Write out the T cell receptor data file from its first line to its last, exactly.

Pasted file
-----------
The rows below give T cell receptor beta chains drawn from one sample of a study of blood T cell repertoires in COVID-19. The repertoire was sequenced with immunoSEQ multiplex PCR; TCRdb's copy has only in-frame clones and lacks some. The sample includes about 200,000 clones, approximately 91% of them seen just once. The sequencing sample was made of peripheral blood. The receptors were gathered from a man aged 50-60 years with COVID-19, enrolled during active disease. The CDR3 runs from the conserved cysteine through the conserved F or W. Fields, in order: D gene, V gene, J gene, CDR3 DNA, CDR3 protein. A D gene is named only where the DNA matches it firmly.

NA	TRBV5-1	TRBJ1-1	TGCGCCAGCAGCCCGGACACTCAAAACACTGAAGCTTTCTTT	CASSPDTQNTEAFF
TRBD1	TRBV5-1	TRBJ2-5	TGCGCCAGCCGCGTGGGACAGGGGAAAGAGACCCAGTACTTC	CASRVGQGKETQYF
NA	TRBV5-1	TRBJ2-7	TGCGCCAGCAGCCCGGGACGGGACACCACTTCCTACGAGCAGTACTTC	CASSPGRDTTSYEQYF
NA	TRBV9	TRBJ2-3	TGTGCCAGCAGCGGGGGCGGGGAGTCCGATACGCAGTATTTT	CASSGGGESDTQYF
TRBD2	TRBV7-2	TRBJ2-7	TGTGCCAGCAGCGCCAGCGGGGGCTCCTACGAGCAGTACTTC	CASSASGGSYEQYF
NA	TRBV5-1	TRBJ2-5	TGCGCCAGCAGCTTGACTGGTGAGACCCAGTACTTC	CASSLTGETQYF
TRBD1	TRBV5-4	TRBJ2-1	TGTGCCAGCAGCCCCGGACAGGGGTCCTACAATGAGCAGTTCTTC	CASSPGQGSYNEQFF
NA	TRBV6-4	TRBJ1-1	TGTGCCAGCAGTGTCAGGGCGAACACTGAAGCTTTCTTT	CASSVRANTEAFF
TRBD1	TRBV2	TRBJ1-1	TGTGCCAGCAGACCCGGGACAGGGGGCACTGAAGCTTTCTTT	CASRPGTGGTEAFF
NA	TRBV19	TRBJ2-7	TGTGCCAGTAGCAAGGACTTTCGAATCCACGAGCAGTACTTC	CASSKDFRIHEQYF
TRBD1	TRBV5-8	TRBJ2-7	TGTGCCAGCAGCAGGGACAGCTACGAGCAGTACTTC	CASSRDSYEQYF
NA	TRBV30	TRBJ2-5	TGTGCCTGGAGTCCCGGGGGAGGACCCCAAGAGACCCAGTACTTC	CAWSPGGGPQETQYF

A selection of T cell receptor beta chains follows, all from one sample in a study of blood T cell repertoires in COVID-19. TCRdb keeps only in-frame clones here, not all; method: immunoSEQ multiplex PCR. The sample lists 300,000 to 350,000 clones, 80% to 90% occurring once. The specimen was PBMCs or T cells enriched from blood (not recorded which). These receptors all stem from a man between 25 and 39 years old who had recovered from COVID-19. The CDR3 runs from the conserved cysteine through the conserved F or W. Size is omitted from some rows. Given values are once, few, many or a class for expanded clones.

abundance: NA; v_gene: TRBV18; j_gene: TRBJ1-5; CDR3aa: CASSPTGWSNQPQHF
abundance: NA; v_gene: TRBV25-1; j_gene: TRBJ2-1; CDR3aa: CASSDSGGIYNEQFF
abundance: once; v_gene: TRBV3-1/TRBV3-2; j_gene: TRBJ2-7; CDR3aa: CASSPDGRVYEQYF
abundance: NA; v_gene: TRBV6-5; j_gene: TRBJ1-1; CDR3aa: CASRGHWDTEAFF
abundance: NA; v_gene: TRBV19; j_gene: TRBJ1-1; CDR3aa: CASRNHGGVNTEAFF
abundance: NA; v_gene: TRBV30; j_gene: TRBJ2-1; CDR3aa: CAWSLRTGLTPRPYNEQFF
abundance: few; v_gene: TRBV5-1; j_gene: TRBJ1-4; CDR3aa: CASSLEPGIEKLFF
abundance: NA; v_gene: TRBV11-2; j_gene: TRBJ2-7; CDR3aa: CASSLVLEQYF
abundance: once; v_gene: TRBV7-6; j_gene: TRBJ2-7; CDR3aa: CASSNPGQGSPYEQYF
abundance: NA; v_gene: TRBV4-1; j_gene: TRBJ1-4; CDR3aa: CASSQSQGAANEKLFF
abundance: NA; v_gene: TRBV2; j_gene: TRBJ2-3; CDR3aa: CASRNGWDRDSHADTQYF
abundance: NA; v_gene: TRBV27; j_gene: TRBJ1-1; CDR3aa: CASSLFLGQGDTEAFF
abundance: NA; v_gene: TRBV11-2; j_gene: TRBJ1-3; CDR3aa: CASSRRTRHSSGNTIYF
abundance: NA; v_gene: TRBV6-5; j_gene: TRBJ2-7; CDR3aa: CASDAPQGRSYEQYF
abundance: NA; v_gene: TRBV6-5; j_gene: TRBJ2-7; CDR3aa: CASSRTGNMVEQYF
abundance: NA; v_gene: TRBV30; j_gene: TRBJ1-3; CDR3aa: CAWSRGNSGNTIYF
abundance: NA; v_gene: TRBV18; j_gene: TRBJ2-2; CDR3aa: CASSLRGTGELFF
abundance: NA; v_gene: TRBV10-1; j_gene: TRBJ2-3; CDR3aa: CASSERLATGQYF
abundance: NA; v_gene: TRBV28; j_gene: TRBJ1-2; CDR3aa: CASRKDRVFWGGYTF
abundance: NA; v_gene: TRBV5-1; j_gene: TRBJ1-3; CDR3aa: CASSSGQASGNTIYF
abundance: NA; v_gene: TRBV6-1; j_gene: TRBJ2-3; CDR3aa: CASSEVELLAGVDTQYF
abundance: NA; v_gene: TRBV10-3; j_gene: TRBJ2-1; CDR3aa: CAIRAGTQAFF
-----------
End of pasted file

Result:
The rows below give T cell receptor beta chains drawn from one sample of a study of blood T cell repertoires in COVID-19. The repertoire was sequenced with immunoSEQ multiplex PCR; TCRdb's copy has only in-frame clones and lacks some. The sample includes about 200,000 clones, approximately 91% of them seen just once. The sequencing sample was made of peripheral blood. The receptors were gathered from a man aged 50-60 years with COVID-19, enrolled during active disease. The CDR3 runs from the conserved cysteine through the conserved F or W. Fields, in order: D gene, V gene, J gene, CDR3 DNA, CDR3 protein. A D gene is named only where the DNA matches it firmly.

NA	TRBV5-1	TRBJ1-1	TGCGCCAGCAGCCCGGACACTCAAAACACTGAAGCTTTCTTT	CASSPDTQNTEAFF
TRBD1	TRBV5-1	TRBJ2-5	TGCGCCAGCCGCGTGGGACAGGGGAAAGAGACCCAGTACTTC	CASRVGQGKETQYF
NA	TRBV5-1	TRBJ2-7	TGCGCCAGCAGCCCGGGACGGGACACCACTTCCTACGAGCAGTACTTC	CASSPGRDTTSYEQYF
NA	TRBV9	TRBJ2-3	TGTGCCAGCAGCGGGGGCGGGGAGTCCGATACGCAGTATTTT	CASSGGGESDTQYF
TRBD2	TRBV7-2	TRBJ2-7	TGTGCCAGCAGCGCCAGCGGGGGCTCCTACGAGCAGTACTTC	CASSASGGSYEQYF
NA	TRBV5-1	TRBJ2-5	TGCGCCAGCAGCTTGACTGGTGAGACCCAGTACTTC	CASSLTGETQYF
TRBD1	TRBV5-4	TRBJ2-1	TGTGCCAGCAGCCCCGGACAGGGGTCCTACAATGAGCAGTTCTTC	CASSPGQGSYNEQFF
NA	TRBV6-4	TRBJ1-1	TGTGCCAGCAGTGTCAGGGCGAACACTGAAGCTTTCTTT	CASSVRANTEAFF
TRBD1	TRBV2	TRBJ1-1	TGTGCCAGCAGACCCGGGACAGGGGGCACTGAAGCTTTCTTT	CASRPGTGGTEAFF
NA	TRBV19	TRBJ2-7	TGTGCCAGTAGCAAGGACTTTCGAATCCACGAGCAGTACTTC	CASSKDFRIHEQYF
TRBD1	TRBV5-8	TRBJ2-7	TGTGCCAGCAGCAGGGACAGCTACGAGCAGTACTTC	CASSRDSYEQYF
NA	TRBV30	TRBJ2-5	TGTGCCTGGAGTCCCGGGGGAGGACCCCAAGAGACCCAGTACTTC	CAWSPGGGPQETQYF

A selection of T cell receptor beta chains follows, all from one sample in a study of blood T cell repertoires in COVID-19. TCRdb keeps only in-frame clones here, not all; method: immunoSEQ multiplex PCR. The sample lists 300,000 to 350,000 clones, 80% to 90% occurring once. The specimen was PBMCs or T cells enriched from blood (not recorded which). These receptors all stem from a man between 25 and 39 years old who had recovered from COVID-19. The CDR3 runs from the conserved cysteine through the conserved F or W. Size is omitted from some rows. Given values are once, few, many or a class for expanded clones.

abundance: NA; v_gene: TRBV18; j_gene: TRBJ1-5; CDR3aa: CASSPTGWSNQPQHF
abundance: NA; v_gene: TRBV25-1; j_gene: TRBJ2-1; CDR3aa: CASSDSGGIYNEQFF
abundance: once; v_gene: TRBV3-1/TRBV3-2; j_gene: TRBJ2-7; CDR3aa: CASSPDGRVYEQYF
abundance: NA; v_gene: TRBV6-5; j_gene: TRBJ1-1; CDR3aa: CASRGHWDTEAFF
abundance: NA; v_gene: TRBV19; j_gene: TRBJ1-1; CDR3aa: CASRNHGGVNTEAFF
abundance: NA; v_gene: TRBV30; j_gene: TRBJ2-1; CDR3aa: CAWSLRTGLTPRPYNEQFF
abundance: few; v_gene: TRBV5-1; j_gene: TRBJ1-4; CDR3aa: CASSLEPGIEKLFF
abundance: NA; v_gene: TRBV11-2; j_gene: TRBJ2-7; CDR3aa: CASSLVLEQYF
abundance: once; v_gene: TRBV7-6; j_gene: TRBJ2-7; CDR3aa: CASSNPGQGSPYEQYF
abundance: NA; v_gene: TRBV4-1; j_gene: TRBJ1-4; CDR3aa: CASSQSQGAANEKLFF
abundance: NA; v_gene: TRBV2; j_gene: TRBJ2-3; CDR3aa: CASRNGWDRDSHADTQYF
abundance: NA; v_gene: TRBV27; j_gene: TRBJ1-1; CDR3aa: CASSLFLGQGDTEAFF
abundance: NA; v_gene: TRBV11-2; j_gene: TRBJ1-3; CDR3aa: CASSRRTRHSSGNTIYF
abundance: NA; v_gene: TRBV6-5; j_gene: TRBJ2-7; CDR3aa: CASDAPQGRSYEQYF
abundance: NA; v_gene: TRBV6-5; j_gene: TRBJ2-7; CDR3aa: CASSRTGNMVEQYF
abundance: NA; v_gene: TRBV30; j_gene: TRBJ1-3; CDR3aa: CAWSRGNSGNTIYF
abundance: NA; v_gene: TRBV18; j_gene: TRBJ2-2; CDR3aa: CASSLRGTGELFF
abundance: NA; v_gene: TRBV10-1; j_gene: TRBJ2-3; CDR3aa: CASSERLATGQYF
abundance: NA; v_gene: TRBV28; j_gene: TRBJ1-2; CDR3aa: CASRKDRVFWGGYTF
abundance: NA; v_gene: TRBV5-1; j_gene: TRBJ1-3; CDR3aa: CASSSGQASGNTIYF
abundance: NA; v_gene: TRBV6-1; j_gene: TRBJ2-3; CDR3aa: CASSEVELLAGVDTQYF
abundance: NA; v_gene: TRBV10-3; j_gene: TRBJ2-1; CDR3aa: CAIRAGTQAFF